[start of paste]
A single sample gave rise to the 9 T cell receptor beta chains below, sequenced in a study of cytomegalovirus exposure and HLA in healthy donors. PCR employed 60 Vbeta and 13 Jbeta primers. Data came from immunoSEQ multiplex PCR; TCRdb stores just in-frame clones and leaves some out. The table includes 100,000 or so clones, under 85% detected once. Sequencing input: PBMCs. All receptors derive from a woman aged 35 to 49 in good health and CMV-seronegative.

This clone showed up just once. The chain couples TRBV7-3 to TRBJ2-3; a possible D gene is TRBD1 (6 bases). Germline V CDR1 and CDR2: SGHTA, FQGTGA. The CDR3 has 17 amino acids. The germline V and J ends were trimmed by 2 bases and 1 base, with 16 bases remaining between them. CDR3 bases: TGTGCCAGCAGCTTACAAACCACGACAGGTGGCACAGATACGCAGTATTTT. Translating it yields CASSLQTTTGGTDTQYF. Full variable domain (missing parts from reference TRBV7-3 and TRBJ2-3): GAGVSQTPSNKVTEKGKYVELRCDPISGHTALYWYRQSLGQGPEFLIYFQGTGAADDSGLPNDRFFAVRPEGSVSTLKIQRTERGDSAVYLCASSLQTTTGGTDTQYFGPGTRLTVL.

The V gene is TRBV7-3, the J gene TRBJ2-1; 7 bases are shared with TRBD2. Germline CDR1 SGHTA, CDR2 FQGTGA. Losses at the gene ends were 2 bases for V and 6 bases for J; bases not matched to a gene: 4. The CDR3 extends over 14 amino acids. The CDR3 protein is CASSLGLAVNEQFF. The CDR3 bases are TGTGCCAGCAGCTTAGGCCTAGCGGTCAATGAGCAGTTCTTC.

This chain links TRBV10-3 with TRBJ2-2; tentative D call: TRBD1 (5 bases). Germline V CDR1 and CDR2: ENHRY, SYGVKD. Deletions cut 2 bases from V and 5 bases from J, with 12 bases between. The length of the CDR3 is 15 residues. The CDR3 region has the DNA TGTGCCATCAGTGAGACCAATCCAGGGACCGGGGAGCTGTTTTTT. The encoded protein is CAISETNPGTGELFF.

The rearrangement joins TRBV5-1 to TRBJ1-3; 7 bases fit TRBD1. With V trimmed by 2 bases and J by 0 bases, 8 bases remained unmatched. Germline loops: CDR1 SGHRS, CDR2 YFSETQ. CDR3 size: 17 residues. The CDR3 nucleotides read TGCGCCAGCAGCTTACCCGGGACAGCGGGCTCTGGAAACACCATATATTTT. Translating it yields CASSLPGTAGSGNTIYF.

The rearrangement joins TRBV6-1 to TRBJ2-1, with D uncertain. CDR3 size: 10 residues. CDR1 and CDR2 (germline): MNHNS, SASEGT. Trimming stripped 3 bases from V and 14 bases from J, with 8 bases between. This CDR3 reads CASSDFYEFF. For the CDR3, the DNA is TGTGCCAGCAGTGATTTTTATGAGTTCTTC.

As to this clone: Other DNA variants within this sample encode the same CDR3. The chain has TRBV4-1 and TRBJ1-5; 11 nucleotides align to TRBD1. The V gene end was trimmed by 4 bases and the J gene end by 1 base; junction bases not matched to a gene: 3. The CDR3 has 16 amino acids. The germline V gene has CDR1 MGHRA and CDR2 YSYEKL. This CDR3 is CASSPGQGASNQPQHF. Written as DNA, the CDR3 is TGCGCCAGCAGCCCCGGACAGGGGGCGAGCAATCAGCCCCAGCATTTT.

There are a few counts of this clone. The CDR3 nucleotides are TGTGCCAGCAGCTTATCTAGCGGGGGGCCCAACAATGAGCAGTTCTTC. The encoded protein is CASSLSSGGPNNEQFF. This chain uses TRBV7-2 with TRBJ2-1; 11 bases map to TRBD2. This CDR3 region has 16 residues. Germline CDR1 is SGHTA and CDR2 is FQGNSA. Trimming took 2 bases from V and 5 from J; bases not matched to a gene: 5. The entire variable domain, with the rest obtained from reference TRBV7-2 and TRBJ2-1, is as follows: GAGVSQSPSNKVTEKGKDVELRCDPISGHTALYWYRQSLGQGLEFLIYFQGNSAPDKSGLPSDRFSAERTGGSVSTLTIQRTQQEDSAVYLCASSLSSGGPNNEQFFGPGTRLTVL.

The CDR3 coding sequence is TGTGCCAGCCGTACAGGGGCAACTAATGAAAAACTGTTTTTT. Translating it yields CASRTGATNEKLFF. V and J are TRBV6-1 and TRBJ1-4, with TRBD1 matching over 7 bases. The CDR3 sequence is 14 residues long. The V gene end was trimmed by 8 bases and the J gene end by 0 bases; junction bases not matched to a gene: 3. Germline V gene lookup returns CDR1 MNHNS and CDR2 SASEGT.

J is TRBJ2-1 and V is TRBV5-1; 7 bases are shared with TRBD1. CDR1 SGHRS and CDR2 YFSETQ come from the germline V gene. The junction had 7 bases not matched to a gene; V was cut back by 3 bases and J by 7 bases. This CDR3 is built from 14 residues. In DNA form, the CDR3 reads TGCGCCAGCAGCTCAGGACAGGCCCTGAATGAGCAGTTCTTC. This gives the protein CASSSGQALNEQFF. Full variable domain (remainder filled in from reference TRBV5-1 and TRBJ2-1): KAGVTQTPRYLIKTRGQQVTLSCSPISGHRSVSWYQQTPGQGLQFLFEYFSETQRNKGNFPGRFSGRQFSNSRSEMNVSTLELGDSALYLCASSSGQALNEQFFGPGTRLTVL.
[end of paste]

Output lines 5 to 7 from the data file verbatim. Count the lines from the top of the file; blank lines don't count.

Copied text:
The rearrangement joins TRBV5-1 to TRBJ1-3; 7 bases fit TRBD1. With V trimmed by 2 bases and J by 0 bases, 8 bases remained unmatched. Germline loops: CDR1 SGHRS, CDR2 YFSETQ. CDR3 size: 17 residues. The CDR3 nucleotides read TGCGCCAGCAGCTTACCCGGGACAGCGGGCTCTGGAAACACCATATATTTT. Translating it yields CASSLPGTAGSGNTIYF.

The rearrangement joins TRBV6-1 to TRBJ2-1, with D uncertain. CDR3 size: 10 residues. CDR1 and CDR2 (germline): MNHNS, SASEGT. Trimming stripped 3 bases from V and 14 bases from J, with 8 bases between. This CDR3 reads CASSDFYEFF. For the CDR3, the DNA is TGTGCCAGCAGTGATTTTTATGAGTTCTTC.

As to this clone: Other DNA variants within this sample encode the same CDR3. The chain has TRBV4-1 and TRBJ1-5; 11 nucleotides align to TRBD1. The V gene end was trimmed by 4 bases and the J gene end by 1 base; junction bases not matched to a gene: 3. The CDR3 has 16 amino acids. The germline V gene has CDR1 MGHRA and CDR2 YSYEKL. This CDR3 is CASSPGQGASNQPQHF. Written as DNA, the CDR3 is TGCGCCAGCAGCCCCGGACAGGGGGCGAGCAATCAGCCCCAGCATTTT.